Paris Green

Bruce Douglas Cummings

 

The chief stomach poisons
are the arsenicals--e.g., Paris green
(copper acetoarsenite), lead
arsenate, and calcium arsenate.

-Encyclopedia Britannica

 

Winter
settles astride the old French capital

like consumption on the bosom of our Mistress. Night, which in winter exhibits little kindness toward Parisians, parades gaudily this evening in the lace of fat, furry snowflakes. The snow melts into the slops swimming along the boulevard. As it freezes, later, the cold shall spare us the aroma of this obscene glace'.

Today I found myself unable to serve Monsieur le Marquis at table. Monsieur le Marquis is not at home. We believe him once more partaking of His Radiant Majesty's hospitality in unaccustomed austerity at the Bastille. Ah, well, "one is born to one's fortunes," as they say in the provinces. I, myself, I wonder that His Majesty's officials have been so slow to proceed against Monsieur le Marquis. That the toleration of Louis' court should extend for so long a time, especially towards a gentleman of Monsieur's peculiar and arcane predilections, perplexes.

The Fete de Noel is almost upon us;
I wager that some intercession will allow monsieur le Marquis to grace us with his presence that day of days. Madame must, perforce, invent a small divertissement for her husband in honor of the Season. She hit upon a most diverting scheme, but, alas, she "let the cat out of the bag"—to use a quaint Anglicism—and now must think again.

Madame had commissioned an artist at the court to paint detailed miniatures that depict the less public anatomy of several in Monsieur's circle. Upon their arrival a fortnight ago, Madame instructed me to secrete them in a casquette which then I labeled: "Most Fragile: Precious icons from Russia." Madame carried this and the miniatures into the petit salon where suddenly she came upon Monsieur le Marquis. She had thought him awaiting release later that day. A miniature tumbled to the floor in its gilt frame, coming to rest face-up, on the pale Aubusson.

Despite close scrutiny,
Monsieur, unable to discern the identity of the likeness, exclaimed: "Exquisite! Whose is it?" This, of course, caused both Monsieur and Madame to collapse amidst such ejaculations of hilarity that Madame came to injure herself. As sometimes occurred, she coughed up a little blood. The sight of Madame's blood and catarrh mingling slickly on her gown, a white-pearled moiré of the antique style whose décolletage revealed rouged nipples, elicited from Monsieur an outpouring of sympathetic gestures. He asked if he could assist her to her boudoir. She demurred, shaking her black ringlets, quickly smiling up at Monsieur.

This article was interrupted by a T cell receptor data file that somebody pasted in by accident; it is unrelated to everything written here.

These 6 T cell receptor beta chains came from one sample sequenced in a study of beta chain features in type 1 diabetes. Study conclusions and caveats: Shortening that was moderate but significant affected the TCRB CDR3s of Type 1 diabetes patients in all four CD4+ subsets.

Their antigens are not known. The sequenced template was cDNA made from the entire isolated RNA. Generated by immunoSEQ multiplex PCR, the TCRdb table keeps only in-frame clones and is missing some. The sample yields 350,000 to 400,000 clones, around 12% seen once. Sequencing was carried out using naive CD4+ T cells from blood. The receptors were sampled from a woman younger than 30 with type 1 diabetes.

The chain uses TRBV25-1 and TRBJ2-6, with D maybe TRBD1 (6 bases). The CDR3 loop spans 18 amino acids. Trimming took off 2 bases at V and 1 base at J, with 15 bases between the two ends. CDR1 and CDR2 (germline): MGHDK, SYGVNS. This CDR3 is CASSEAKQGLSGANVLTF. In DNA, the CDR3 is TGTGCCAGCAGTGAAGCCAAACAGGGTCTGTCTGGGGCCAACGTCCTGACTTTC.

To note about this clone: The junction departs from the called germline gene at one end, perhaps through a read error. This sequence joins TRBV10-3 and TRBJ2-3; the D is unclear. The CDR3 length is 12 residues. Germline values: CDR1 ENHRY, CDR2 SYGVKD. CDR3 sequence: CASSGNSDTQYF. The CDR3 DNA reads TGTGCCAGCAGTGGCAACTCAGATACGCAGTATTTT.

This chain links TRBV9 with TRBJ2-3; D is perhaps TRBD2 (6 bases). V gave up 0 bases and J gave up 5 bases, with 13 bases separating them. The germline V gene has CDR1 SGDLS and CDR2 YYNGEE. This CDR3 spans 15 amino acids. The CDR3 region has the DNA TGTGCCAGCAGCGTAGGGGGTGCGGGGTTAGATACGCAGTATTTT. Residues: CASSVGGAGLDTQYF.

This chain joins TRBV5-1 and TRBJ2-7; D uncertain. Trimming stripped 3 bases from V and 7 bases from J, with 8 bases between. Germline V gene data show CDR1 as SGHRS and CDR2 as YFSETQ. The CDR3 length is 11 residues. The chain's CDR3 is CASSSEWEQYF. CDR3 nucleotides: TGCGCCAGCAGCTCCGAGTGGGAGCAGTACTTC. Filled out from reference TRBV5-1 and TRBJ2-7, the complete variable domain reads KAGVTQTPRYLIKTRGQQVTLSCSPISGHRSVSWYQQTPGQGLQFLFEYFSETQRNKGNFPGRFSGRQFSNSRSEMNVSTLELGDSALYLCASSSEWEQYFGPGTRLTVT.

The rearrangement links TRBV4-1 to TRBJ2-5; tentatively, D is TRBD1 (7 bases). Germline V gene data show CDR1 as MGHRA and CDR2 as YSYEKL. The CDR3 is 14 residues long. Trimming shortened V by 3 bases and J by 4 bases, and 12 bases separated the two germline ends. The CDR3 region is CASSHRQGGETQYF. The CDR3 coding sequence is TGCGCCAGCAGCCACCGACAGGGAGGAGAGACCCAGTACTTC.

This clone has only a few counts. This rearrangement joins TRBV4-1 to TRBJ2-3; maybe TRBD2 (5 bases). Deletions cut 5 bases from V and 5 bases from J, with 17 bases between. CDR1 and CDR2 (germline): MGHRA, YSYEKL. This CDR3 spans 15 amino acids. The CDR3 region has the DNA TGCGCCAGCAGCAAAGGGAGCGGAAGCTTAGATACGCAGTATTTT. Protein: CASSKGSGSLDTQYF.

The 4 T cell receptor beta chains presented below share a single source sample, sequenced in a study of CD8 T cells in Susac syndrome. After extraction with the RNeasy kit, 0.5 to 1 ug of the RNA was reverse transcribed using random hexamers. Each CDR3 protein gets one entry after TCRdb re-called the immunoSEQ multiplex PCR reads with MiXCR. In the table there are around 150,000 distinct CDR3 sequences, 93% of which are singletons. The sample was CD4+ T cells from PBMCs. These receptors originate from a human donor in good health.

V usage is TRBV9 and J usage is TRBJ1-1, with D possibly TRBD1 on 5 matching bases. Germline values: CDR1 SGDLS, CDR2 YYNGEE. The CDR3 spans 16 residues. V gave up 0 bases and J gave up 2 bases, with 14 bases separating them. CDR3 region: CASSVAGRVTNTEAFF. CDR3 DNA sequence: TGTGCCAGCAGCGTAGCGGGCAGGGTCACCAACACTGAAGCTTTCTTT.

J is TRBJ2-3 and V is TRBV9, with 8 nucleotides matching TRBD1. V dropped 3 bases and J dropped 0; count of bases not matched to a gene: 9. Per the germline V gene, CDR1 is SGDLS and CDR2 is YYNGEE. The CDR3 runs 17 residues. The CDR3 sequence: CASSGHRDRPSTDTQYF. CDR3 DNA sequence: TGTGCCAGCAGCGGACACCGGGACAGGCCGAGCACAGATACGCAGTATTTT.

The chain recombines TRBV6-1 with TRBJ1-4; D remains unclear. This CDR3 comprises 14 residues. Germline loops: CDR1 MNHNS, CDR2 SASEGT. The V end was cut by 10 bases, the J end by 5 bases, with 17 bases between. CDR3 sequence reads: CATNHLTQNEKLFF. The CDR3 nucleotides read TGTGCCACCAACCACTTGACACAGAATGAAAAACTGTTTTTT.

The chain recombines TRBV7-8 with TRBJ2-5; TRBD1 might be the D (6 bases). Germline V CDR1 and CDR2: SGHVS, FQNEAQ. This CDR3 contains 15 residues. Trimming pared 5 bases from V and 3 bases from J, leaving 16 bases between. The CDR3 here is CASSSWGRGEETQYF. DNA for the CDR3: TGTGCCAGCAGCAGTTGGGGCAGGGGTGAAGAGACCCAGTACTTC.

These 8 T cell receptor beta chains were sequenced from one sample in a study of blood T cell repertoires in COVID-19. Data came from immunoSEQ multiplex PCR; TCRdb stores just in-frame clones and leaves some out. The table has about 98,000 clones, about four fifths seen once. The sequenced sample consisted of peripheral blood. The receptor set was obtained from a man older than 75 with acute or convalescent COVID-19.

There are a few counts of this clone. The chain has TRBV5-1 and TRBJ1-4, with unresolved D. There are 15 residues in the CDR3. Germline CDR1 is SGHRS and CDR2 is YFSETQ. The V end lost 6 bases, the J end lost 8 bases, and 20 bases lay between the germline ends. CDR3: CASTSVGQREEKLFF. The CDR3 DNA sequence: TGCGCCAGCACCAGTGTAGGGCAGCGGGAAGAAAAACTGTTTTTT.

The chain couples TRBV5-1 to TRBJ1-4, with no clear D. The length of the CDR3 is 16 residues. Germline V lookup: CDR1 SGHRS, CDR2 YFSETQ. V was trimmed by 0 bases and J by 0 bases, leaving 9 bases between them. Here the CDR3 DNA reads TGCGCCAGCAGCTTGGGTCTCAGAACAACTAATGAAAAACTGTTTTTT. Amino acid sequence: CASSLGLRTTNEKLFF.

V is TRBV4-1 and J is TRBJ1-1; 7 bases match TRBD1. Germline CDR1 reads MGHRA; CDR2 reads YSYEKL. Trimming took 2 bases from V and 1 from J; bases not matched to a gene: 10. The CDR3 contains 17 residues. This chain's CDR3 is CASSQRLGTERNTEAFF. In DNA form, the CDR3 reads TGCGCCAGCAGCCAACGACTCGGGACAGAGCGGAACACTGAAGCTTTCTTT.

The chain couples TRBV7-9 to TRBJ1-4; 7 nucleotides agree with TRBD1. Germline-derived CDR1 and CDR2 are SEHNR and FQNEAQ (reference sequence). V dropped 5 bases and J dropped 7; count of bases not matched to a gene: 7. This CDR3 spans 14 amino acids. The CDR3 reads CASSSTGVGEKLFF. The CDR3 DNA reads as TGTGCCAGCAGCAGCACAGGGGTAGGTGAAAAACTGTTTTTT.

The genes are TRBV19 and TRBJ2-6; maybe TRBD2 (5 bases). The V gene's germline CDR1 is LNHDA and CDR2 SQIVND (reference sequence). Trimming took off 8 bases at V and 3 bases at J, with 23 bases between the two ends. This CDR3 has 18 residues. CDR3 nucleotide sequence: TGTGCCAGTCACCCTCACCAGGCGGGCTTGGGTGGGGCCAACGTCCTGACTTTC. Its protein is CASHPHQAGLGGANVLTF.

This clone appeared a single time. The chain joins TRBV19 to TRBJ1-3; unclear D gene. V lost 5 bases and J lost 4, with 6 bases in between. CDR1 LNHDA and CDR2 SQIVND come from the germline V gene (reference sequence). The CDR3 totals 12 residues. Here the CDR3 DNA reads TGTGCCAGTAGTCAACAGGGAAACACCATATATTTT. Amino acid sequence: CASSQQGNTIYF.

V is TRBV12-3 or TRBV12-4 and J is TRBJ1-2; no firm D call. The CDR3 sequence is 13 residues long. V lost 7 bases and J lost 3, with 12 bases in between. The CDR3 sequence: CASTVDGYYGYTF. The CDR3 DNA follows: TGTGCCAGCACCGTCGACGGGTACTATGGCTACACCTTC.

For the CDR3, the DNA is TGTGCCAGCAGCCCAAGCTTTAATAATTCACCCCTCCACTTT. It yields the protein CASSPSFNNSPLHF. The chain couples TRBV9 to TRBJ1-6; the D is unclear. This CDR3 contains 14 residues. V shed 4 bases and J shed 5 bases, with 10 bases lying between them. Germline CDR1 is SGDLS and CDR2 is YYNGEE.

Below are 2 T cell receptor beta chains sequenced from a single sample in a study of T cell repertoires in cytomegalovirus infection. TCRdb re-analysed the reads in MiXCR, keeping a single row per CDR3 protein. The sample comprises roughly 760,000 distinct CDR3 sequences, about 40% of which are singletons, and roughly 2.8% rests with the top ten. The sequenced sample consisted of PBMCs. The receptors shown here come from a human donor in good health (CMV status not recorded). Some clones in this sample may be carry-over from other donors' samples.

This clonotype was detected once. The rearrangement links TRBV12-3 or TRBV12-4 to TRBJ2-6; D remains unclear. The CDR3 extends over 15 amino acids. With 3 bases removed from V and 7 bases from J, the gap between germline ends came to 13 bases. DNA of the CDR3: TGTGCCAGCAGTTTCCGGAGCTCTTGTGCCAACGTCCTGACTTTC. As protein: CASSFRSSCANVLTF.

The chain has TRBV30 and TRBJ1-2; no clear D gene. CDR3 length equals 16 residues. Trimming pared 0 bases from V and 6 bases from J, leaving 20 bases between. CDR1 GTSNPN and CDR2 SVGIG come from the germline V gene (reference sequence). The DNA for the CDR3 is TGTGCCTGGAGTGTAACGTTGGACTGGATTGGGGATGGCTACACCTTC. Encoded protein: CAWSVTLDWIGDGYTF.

We whisper behind doors and below stairs that Monsieur became so quickly engorged in his blue silk breeches that he later vented himself upon the scullery maid. She tells me that she reveals the scars for a price at a tavern known to us both. We shall see.

A muralist of intimate acquaintance
with Monsieur's late mother painted upon the ceiling of Madame's boudoir a mural of seraphic loveliness, the subject a favorite from the Latin mythos: Leda, raped by Jupiter, incarnate as a swan of surpassing beauty. The years have not dimmed the brilliance of the swan's plumage, and the pellucid verdant depths found in the lagoon in which he swims cannot be matched, or find their like, even at Versailles.

Legend says that Monsieur's late mother required that the artist complete his work before she would surrender to his considerable charms. It is she who modeled for Leda. A muscled, mustachioed onlooker of gypsyish mien can just be discerned, all but obscured by foliage, who all say is the artist himself.

Frequently Madame entertains
her confidantes
for chocolate in her chamber. There the assembled company is much amused when an undisturbed cup of eggshell Limoges becomes dusted ever-so-lightly with green pigment. For, it is also legend, so anxious was the painter in his pursuit of his model, that he omitted the sealant coat upon his masterpiece.

 

© 2000 Bruce Douglas Cummings

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BRUCE DOUGLAS CUMMINGS
(bdcummings@messagez.com)
was a Flamenco Dancer before being diagnosed with Primary Progressive Multiple Sclerosis. "Once," while laboring in the "God-forsaken 'Hospitality Industry,'" Bruce recounts, "I was compelled to work late by my execrable tyrant of a supervisor who, during the course of the night, made not-so-subtle jibes at my competence and sexuality. In particular, she expressed doubts over my ability to write. In response, I gave her this story. I was delighted with her revulsion.